Chelsea would be in a relegation battle without Cole Palmer as Pochettino reaches new nadir

Will Ford
Cole Palmer Chelsea
Cole Palmer scored two but Chelsea could only manage a point against Burnley.

Chelsea conceded two goals to ten-man Burnley at Stamford Bridge in a new low for Mauricio Pochettino, who would be long gone with his side in a relegation battle were it not for Cole Palmer.

Burnley had given as good as they’d got up until a hugely contentious decision which saw Chelsea given a penalty, Lorenz Assignon shown a second yellow card and Vincent Kompany also given his marching orders for what were his entirely reasonable complaints.

Mykhaylo Mudryk took a heavy touch and lost the ball, but went down in the box with Assignon’s arm on his shoulder. The Chelsea players barely appealed and the Stamford Bridge cheers were mixed with titters of disbelief as the referee pointed to the spot, further chuckles when Assignon was shown the second yellow and genuine laughs as Kompany was sent to the stands.

It was hard not to consider a Big Club bias in that moment, before Cole Palmer rubbed salt in the wounds with an absurdly confident panenka penalty after a lengthy wait to take it. It should have been plain sailing from then on, but this is Chelsea.

Josh Cullen scored a stunning equaliser soon after the break, combining with substitute Josh Brownhill on the edge of the box before volleying into the corner, thus turning the game into an exercise of Chelsea attempting to break down a low block. As is so often the case in such circumstances, even when on this occasion faced with the second-worst defence in the Premier League, they really struggled.

They had plenty of possession and Arijanet Muric was forced into a few decent saves, but it was hardly backs-against-the-wall stuff for Burnley, who could actually have been ahead through Lyle Foster’s header and defended reasonably comfortably until Palmer once again came up trumps for Chelsea.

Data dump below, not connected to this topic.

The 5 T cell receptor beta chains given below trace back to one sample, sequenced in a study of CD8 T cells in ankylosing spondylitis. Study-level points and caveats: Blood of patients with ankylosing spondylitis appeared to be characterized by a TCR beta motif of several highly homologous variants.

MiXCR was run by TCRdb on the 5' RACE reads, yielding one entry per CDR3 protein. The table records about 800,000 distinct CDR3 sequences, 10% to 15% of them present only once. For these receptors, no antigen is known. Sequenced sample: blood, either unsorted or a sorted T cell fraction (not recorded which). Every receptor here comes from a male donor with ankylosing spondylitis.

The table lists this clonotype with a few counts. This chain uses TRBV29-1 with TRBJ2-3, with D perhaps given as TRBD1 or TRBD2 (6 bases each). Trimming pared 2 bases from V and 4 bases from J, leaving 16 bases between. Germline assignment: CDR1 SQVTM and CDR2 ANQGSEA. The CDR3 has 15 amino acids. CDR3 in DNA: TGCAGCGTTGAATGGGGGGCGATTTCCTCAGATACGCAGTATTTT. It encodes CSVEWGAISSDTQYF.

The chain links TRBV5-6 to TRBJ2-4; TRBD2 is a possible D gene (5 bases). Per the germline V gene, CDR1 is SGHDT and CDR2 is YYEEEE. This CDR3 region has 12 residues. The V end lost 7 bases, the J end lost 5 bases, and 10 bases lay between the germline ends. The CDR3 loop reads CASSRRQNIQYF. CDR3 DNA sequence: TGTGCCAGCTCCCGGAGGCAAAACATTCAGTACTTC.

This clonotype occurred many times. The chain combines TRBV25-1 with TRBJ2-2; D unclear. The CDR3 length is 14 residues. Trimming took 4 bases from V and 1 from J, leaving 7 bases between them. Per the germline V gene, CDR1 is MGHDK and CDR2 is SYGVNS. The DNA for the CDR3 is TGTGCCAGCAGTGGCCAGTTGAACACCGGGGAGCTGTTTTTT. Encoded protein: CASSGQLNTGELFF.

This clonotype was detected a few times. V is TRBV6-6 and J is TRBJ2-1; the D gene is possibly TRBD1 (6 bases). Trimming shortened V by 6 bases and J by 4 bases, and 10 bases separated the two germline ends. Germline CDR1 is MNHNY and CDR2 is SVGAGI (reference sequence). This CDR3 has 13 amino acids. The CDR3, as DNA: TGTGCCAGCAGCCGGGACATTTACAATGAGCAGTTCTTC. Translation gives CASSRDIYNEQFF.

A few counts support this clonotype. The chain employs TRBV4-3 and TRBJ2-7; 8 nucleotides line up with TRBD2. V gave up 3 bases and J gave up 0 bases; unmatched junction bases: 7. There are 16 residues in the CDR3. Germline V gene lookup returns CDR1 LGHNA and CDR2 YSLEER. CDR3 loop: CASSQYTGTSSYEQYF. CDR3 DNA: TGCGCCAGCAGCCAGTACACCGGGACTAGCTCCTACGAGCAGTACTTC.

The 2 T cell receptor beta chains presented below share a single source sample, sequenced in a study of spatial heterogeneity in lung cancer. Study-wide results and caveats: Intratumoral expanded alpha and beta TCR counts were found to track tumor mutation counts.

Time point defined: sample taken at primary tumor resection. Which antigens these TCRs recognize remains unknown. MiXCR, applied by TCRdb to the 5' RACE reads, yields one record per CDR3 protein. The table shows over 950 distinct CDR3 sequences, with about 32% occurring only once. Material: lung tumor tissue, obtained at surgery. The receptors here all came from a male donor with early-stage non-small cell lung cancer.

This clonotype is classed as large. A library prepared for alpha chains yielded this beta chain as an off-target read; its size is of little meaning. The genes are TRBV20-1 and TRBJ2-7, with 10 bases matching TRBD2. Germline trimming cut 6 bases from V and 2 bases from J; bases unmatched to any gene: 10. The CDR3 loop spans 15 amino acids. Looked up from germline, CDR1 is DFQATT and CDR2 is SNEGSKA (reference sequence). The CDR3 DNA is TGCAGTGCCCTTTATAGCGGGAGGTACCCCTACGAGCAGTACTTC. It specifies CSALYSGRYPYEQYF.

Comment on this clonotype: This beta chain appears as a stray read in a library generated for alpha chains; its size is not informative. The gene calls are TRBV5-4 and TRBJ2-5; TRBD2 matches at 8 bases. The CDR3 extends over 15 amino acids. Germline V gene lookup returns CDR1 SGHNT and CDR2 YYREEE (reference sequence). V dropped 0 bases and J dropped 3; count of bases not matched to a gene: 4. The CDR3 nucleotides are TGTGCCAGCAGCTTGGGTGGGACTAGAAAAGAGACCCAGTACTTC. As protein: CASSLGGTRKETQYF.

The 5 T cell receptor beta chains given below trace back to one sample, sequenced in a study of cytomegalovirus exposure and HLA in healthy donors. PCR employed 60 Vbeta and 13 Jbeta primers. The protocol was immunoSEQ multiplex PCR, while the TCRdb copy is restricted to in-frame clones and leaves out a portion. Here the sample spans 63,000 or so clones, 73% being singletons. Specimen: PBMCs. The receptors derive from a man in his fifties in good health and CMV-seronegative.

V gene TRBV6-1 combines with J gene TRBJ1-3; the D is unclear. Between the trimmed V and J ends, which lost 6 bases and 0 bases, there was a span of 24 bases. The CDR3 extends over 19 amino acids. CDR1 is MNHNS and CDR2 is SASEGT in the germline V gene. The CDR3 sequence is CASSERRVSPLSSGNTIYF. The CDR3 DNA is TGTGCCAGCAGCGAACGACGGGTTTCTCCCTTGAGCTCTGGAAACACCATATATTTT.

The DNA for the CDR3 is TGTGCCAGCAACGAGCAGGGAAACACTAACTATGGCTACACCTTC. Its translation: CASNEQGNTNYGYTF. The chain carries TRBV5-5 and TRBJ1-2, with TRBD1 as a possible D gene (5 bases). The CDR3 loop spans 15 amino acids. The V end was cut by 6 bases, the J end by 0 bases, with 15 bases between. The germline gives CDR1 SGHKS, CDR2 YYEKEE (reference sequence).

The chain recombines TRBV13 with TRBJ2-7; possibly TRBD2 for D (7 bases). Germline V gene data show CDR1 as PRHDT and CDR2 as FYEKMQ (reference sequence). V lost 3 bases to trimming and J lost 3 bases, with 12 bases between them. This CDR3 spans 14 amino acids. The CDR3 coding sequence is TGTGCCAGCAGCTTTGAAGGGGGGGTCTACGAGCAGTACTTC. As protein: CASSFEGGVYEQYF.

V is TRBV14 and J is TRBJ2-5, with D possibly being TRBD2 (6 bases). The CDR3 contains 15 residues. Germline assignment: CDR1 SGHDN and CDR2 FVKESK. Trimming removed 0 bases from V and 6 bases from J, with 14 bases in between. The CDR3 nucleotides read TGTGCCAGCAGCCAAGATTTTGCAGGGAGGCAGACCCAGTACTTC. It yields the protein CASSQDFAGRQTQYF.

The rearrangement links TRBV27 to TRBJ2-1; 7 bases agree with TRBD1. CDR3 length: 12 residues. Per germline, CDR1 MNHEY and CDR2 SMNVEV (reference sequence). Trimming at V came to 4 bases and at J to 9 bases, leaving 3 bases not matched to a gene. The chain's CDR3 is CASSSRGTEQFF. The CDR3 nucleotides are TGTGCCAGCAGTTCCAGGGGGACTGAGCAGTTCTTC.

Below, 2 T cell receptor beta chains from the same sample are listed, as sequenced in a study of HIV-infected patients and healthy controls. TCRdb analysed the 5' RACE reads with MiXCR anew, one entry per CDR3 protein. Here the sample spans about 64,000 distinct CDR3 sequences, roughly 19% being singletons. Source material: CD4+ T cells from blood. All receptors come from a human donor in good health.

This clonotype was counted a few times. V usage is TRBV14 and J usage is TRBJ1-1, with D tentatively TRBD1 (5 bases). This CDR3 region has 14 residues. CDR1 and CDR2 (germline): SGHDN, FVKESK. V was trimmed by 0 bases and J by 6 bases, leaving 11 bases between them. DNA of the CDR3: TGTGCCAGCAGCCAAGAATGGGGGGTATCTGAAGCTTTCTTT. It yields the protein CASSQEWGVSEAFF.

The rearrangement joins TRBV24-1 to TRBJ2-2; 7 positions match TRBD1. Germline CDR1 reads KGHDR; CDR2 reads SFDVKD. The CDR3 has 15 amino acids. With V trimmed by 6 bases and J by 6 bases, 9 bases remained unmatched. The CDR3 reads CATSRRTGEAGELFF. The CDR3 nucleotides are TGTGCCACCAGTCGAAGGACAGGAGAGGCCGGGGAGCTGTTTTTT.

Raheem Sterling flicked the ball beautifully into his path before Palmer rolled it home. Again, it should have been plain sailing from there.

But Burnley switched into attacking mode without any opposition and Dara O’Shea scored from a corner. The Chelsea defending was non- existent, as was the case six minutes later when Jay Rodriguez rattled the bar. Burnley scored two, and should have scored at least three when down to ten men at Stamford Bridge.

Mauricio Pochettino claimed ahead of this game that Chelsea “should be fourth” according to the stats, but this game – like so many this season – showed their vulnerability in defence and their reliance on one player in attack.

Recent reports have claimed Chelsea may have to sell Palmer to comply with FFP regulations, which is a sorry state of affairs. If that is indeed a reality the club faces as a result of its ludicrous mismanagement, there would have to be big changes besides – with Pochettino surely among those necessary changes – because Palmer is to Chelsea what Wifried Zaha was to Crystal Palace or what Ivan Toney is to Brentford: the only man standing in the way of his team getting relegated. At this rate he’ll be pushing for the exit.

If you ignore Palmer’s influence on Chelsea’s attack in general – which is more significant than anyone else in the team – and assume his only contributions have been either when scoring or assisting a goal, the Blues would still have 14 fewer points this season. They would be level on points with Brentford in 15th; four points above the relegation zone.

Not that we have the data, nor the inclination to use it as a stat if we did, but we would guess Palmer’s also had plenty of pre-assists, and even when he’s not touched the ball in the build-up has had a significant role to play given opposition sides presumably recognise him as the only guy in the Chelsea team they need stop to beat them.

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There’s a chance Mudryk, Nicholas Jackson or Sterling might do something, but in all likelihood they’ll bungle opportunities as they did on Saturday, while the midfield parts to grant time and space for any team with the merest of attacking threats to get at, and ultimately penetrate, a defence which inevitably features one centre-back having a shocker. It was Benoit Badiashile against Burnley, but it was Axel Disasi against Leicester and it will be Trevoh Chalobah or one of the other mediocre options Pochettino has to call upon next week.

The Chelsea manager can blame inexperience, and will, but that’s not close to an excuse weighty enough to explain drawing at home to – let’s face it – a bang average ten-man Burnley side, who would have beaten Chelsea were it not for the guy who has papered over the cracks time and again this season.